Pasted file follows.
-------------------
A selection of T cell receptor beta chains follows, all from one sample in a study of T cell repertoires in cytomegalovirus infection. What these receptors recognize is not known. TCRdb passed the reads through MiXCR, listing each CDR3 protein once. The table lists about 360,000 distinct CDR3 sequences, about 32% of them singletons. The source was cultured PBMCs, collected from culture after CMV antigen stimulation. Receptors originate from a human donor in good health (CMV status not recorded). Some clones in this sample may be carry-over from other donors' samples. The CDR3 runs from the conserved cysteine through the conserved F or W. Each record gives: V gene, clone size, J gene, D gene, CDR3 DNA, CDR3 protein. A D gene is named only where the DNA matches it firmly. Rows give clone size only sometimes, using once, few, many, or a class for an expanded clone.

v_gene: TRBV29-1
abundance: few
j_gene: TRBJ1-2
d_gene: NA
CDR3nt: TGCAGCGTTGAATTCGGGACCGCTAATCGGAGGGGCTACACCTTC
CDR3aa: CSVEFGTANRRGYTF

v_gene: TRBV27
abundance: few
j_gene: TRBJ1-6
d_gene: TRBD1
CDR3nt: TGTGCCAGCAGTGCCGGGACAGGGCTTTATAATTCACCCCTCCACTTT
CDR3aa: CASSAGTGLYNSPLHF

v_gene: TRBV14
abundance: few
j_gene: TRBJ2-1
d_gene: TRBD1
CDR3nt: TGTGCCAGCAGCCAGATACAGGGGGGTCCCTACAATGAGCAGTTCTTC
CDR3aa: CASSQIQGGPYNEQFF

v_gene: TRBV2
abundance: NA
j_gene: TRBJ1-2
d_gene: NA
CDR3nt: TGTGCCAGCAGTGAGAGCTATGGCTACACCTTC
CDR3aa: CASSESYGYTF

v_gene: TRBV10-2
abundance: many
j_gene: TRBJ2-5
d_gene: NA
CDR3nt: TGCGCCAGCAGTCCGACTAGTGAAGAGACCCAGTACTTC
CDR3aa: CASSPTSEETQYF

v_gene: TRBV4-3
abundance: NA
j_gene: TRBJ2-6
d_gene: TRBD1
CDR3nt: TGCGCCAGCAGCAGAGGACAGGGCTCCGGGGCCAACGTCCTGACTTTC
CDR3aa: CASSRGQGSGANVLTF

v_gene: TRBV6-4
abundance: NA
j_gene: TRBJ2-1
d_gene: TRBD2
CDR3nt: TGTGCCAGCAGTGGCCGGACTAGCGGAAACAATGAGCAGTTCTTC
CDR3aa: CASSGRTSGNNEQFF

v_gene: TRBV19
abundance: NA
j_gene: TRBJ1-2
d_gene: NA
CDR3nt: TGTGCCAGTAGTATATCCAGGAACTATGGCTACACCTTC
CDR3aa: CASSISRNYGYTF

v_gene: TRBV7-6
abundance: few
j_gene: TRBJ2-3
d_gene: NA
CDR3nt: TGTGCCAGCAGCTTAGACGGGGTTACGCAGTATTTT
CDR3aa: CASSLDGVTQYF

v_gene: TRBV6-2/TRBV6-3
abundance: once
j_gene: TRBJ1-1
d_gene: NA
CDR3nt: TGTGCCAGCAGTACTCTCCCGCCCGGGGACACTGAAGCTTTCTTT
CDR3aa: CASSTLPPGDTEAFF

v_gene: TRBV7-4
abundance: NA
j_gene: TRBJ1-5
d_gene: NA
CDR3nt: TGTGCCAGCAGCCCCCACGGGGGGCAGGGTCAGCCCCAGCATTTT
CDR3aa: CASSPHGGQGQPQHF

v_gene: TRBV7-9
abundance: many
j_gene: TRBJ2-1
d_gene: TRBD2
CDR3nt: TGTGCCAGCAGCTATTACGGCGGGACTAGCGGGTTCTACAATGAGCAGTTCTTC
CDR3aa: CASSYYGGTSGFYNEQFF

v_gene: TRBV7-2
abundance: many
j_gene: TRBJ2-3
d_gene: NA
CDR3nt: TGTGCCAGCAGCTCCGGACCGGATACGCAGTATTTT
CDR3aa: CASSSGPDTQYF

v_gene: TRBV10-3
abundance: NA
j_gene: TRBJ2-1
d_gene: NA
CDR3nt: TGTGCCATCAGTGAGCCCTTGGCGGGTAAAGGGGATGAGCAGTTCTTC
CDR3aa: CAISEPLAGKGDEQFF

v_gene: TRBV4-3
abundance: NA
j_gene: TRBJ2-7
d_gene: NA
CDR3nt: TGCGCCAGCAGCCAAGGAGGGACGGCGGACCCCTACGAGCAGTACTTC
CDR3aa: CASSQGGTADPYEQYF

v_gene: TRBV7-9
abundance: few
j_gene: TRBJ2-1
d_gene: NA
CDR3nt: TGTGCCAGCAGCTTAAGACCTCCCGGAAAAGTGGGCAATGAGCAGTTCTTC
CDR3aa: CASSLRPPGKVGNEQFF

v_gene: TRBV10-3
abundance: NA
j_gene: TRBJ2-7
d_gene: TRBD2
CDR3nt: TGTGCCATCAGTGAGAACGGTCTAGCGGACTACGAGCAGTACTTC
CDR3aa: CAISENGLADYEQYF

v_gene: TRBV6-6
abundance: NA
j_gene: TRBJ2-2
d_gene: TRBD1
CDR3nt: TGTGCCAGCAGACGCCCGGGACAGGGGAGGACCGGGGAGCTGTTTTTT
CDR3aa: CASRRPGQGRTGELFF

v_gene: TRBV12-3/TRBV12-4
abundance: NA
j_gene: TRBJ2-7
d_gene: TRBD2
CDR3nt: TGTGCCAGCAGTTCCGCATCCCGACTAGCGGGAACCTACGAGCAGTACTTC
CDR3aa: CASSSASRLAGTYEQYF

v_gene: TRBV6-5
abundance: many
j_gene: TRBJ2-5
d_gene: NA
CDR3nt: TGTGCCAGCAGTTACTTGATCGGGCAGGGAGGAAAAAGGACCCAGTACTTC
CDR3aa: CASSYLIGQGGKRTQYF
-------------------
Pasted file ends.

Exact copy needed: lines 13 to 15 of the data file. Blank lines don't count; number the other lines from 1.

CDR3aa: CASSAGTGLYNSPLHF

v_gene: TRBV14
abundance: few